When bike courier Chris witnesses what looks like a murder, his first instinct is to cut and run. But when his curiosity draws him back in, he's soon embroiled in a world of corruption, political power, and illegal bike racing.
FREE TO ROCK is a 60 minute documentary film directed by 4 time Emmy winning filmmaker Jim Brown and narrated by Kiefer Sutherland. Ten years in the making, the film explores the soft power... See full summary »
A 57 minute documentary of a Helsinki concert featuring the Leningrad Cowboys and the Alexandrov Red Army Choir and Ballet, who collaborate on a number of US Rock songs sung in English (... See full summary »
Alexandrov Red Army Ensemble,
Directed by acclaimed filmmaker Margy Kinmonth, Revolution: New Art for a New World is a bold and exciting feature documentary that encapsulates a momentous period in the history of Russia and the Russian Avant-Garde. Drawing on the collections of major Russian institutions, contributions from contemporary artists, curators and performers and personal testimony from the descendants of those involved, the film brings the artists of the Russian Avant-Garde to life. It tells the stories of artists like Chagall, Kandinsky and Malevich - pioneers who flourished in response to the challenge of building a new art for a new world, only to be broken by implacable authority after 15 short years and silenced by Stalin's Socialist Realism. Yet these remarkable artworks survived and the Russian Avant-Garde continues to exert an influence over contemporary art movements. Revolution: New Art for a New World confirms this; exploring the fascination that these colourful paintings, inventive sculptures...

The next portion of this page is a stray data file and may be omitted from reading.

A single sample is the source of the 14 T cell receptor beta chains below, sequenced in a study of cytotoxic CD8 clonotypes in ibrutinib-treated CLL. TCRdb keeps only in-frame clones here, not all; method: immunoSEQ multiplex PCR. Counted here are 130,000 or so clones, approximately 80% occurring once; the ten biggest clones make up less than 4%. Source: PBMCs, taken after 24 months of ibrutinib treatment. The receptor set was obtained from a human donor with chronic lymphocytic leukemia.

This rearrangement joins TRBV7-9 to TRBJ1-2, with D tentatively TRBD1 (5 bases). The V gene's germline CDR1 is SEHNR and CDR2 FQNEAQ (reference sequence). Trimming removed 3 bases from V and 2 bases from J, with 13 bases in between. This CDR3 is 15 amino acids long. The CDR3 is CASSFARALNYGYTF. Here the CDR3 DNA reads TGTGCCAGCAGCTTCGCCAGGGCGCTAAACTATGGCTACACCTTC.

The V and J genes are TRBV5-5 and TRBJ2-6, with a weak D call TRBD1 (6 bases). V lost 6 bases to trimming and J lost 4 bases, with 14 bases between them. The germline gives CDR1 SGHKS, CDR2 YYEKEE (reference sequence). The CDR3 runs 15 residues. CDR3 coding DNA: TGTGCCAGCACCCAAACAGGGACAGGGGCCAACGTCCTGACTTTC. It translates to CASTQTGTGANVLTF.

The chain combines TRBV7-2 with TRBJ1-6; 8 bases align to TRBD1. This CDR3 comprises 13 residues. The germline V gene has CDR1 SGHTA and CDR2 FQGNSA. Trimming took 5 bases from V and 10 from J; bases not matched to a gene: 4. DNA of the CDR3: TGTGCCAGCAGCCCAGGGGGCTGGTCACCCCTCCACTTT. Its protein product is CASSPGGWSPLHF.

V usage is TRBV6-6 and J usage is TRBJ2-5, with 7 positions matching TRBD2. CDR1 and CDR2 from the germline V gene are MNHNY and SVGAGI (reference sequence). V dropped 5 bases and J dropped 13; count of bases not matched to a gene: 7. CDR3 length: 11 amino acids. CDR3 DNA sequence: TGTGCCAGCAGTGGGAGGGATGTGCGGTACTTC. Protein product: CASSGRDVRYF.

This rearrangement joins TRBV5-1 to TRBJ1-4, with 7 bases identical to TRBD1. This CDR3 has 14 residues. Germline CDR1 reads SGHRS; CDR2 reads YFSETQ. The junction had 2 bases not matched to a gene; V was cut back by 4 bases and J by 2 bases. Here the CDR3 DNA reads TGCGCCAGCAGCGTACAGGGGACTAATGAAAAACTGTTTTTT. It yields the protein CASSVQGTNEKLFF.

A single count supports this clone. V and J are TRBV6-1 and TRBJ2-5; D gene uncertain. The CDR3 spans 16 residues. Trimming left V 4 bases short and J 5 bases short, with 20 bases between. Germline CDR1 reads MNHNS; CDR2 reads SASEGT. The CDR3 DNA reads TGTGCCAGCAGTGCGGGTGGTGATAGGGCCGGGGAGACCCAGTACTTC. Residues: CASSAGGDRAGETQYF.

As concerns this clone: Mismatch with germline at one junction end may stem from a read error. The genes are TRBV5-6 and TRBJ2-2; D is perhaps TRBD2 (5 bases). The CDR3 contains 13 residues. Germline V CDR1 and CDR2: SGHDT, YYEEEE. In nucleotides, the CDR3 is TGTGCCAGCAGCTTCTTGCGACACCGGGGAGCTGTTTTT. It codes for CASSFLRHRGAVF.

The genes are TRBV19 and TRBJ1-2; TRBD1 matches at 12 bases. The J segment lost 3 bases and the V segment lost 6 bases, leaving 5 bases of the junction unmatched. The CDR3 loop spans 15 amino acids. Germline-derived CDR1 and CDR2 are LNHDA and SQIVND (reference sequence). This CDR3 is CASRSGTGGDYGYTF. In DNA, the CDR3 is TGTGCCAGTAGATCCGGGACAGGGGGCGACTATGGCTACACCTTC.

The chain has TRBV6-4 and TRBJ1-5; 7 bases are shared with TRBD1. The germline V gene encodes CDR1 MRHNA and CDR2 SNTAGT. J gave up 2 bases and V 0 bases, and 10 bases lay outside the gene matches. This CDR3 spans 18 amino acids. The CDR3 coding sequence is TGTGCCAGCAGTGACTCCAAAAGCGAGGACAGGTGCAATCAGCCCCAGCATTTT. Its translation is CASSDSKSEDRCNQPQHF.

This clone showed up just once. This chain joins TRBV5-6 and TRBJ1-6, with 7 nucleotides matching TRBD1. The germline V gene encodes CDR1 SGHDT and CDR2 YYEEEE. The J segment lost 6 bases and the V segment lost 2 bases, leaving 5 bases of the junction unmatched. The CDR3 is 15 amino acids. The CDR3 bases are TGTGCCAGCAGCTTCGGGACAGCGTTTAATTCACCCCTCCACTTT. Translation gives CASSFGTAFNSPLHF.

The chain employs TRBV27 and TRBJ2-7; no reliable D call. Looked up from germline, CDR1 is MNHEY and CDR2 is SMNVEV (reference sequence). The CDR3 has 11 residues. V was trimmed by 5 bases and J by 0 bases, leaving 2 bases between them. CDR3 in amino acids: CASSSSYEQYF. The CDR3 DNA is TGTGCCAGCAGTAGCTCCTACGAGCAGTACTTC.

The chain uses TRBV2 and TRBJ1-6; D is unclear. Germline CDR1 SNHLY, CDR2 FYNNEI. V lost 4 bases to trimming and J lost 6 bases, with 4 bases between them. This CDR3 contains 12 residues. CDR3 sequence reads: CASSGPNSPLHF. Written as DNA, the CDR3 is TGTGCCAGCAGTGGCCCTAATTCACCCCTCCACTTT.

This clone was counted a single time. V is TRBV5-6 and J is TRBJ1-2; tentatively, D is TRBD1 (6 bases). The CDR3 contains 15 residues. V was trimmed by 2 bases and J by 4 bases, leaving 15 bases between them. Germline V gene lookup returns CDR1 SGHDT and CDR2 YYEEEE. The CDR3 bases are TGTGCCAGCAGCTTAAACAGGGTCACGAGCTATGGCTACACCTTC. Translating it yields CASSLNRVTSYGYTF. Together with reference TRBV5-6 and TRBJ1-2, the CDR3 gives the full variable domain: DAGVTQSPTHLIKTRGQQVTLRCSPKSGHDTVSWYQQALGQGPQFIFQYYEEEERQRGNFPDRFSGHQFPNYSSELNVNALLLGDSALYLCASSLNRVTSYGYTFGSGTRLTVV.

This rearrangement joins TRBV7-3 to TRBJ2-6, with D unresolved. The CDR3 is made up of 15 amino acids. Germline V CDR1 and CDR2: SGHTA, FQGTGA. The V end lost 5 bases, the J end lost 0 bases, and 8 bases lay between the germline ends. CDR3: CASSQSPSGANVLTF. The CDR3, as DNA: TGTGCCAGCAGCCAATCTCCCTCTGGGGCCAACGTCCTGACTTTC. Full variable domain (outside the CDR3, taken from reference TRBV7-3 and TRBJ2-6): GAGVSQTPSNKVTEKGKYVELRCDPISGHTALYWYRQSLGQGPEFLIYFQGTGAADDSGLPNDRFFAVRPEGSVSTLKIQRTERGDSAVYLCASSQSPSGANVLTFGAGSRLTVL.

I caught a screening of this film put on by the Denver Film Society and what a gem it is. The two other people in my party and I showed up to the theater just a couple of minutes before it was scheduled to start and we almost didn't get a seat - the theater was that full. This film does a great job of explaining the hope and idealism that was present in the arts community in post-revolutionary Russia and follows it through to the compromise and disillusionment leading into Soviet Realism under Stalin. The writer/director has done a great job tracking down the descendants of the great Avante-Garde artists who tell the fascinating stories of their talented relatives. She also tracks down hidden masterpieces in the vaults of Russian museums that haven't been seen in decades. You will most certainly want to see this film if you are interested in post-revolutionary Russia, Avante- Garde art or art curating. A screen crawl at the end divulges what happened to the various artists mentioned in the film. The lucky ones emigrated. The less fortunate literally died for their art by being tortured to death or were put in front of a firing squad. Others spent decades in the Soviet gulag. Very dramatic stuff!
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